Department of State (DoS)

The Arms Export Control Act (AECA) is the law enforced for the export of munitions from the USA. The International Traffic in Arms Regulations (ITAR) are the means for the DoS to implement the laws of the AECA. They set out the licence/authorisation requirements for defence articles, defence services and related technical data. Licences are issued by the Directorate of Defense Trade Controls and must bear the Department of State seal and validity date. Contained within the ITAR is the US Munitions List (USML), which categorises defence articles and services. The way in which a transfer is made is not relevant under the ITAR, meaning that a company has to control not only physical movements but also data warehousing and transfers, conversations, training and services.

Department of Treasury

In addition to the EAR and ITAR controls are those imposed by the Office of Foreign Assets Control (OFAC). OFAC sits within the Treasury and enforces economic and trade sanction programs against groups of individuals, companies and countries. OFAC administers the Specially Designated Nationals List and will block assets and impose trade restrictions.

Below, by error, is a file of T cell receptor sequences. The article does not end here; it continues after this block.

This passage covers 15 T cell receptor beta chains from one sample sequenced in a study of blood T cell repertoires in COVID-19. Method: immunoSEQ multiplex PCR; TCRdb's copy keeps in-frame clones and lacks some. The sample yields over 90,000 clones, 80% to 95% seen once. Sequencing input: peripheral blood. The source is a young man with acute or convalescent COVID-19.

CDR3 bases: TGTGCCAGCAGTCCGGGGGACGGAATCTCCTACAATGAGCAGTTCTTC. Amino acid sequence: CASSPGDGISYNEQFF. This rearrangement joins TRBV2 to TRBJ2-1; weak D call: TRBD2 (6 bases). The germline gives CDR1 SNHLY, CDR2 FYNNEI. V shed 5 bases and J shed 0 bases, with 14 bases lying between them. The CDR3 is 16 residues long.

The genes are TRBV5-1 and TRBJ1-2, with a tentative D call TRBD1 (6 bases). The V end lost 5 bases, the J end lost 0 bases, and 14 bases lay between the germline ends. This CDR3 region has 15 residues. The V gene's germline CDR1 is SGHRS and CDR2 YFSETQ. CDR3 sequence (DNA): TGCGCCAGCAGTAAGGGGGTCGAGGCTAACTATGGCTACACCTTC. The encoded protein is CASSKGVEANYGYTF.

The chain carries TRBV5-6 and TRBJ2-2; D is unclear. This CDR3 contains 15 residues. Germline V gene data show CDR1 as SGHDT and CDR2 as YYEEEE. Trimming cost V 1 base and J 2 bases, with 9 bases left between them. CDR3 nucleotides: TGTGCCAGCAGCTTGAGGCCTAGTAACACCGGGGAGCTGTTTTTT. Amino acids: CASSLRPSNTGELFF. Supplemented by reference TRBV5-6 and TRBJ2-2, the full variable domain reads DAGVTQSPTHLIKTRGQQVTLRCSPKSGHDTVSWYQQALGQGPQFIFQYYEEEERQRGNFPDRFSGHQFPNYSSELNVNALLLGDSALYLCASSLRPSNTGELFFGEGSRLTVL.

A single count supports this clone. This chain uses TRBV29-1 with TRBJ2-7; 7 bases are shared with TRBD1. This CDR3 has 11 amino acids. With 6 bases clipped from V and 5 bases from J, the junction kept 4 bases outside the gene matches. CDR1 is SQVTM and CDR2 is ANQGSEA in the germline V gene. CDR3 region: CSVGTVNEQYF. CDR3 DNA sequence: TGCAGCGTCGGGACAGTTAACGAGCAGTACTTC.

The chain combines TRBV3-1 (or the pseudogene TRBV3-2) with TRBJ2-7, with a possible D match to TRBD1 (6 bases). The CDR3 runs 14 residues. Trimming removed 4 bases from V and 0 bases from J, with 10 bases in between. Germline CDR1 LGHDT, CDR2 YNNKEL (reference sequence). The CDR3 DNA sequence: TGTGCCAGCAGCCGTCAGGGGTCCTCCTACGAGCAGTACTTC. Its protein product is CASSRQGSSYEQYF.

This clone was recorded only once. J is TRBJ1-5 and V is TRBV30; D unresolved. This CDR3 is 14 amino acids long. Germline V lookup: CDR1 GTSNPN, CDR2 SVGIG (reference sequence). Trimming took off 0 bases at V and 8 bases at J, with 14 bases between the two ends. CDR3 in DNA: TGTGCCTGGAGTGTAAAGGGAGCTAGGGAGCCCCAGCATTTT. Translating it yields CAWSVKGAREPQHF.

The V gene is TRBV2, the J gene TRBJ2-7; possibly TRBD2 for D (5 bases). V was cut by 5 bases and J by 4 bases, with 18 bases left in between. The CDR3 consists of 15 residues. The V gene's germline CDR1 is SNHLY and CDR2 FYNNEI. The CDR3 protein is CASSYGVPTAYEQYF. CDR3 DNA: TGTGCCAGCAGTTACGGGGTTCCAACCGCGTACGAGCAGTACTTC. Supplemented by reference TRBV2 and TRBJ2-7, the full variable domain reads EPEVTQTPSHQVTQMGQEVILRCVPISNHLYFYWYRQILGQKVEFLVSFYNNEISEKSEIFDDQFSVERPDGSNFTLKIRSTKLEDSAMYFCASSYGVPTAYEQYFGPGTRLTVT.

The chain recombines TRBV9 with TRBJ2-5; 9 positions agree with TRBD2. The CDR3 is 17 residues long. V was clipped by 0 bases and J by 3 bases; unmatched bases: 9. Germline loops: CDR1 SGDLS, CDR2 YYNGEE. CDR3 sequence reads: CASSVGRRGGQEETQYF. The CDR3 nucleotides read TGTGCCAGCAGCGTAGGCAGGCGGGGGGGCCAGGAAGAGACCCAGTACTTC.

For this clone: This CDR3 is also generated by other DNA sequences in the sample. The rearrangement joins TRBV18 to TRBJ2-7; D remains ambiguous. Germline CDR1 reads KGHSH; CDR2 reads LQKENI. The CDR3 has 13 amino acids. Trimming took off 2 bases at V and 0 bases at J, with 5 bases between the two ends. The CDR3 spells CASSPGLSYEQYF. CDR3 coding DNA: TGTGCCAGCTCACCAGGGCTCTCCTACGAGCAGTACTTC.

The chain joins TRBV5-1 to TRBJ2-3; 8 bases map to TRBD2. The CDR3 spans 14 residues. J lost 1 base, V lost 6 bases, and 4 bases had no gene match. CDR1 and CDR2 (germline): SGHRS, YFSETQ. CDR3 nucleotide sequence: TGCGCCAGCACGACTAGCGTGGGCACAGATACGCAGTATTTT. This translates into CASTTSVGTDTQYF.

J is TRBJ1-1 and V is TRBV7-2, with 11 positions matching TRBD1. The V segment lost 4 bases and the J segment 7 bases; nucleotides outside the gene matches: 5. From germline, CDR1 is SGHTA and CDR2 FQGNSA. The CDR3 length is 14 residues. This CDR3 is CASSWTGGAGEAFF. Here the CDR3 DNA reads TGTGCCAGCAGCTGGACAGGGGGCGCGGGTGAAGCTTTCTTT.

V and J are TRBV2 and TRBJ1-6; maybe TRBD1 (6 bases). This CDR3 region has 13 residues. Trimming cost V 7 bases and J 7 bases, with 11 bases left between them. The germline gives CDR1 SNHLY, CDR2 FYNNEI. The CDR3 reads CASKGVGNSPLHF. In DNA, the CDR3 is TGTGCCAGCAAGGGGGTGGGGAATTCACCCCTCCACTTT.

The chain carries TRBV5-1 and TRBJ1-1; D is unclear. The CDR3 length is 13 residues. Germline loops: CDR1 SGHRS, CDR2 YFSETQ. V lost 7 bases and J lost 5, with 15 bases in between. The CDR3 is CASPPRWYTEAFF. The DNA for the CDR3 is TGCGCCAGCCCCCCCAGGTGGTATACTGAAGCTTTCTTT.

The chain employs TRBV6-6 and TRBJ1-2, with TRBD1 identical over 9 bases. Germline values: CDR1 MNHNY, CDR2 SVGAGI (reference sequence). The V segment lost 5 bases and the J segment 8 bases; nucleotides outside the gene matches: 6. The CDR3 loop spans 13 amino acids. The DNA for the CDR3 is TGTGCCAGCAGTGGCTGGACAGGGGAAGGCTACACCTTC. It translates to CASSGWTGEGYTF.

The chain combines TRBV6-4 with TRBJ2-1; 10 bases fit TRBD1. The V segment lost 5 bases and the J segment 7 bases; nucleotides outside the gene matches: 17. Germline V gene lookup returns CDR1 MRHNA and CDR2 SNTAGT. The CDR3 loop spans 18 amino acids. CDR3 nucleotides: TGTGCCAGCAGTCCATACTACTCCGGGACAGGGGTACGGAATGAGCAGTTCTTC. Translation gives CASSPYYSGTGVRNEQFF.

The EAR and ITAR impact in Europe

The USA controls how its goods are traded throughout the world. US law follows the goods so to speak, and therefore a company does not need to be located in the USA to be subject to US export controls. The US Government claims worldwide application of US export control laws (extraterritoriality) and seeks to penalise those who breach them, regardless of location. Under either the ITAR or EAR, non-US companies must obtain prior approval from the US Government for any re-exports of sensitive materials or technology. Additionally, products made outside the US can also be subject to US trade controls if the end-item is sensitive in nature and based on, or derived from, sensitive US-origin technology.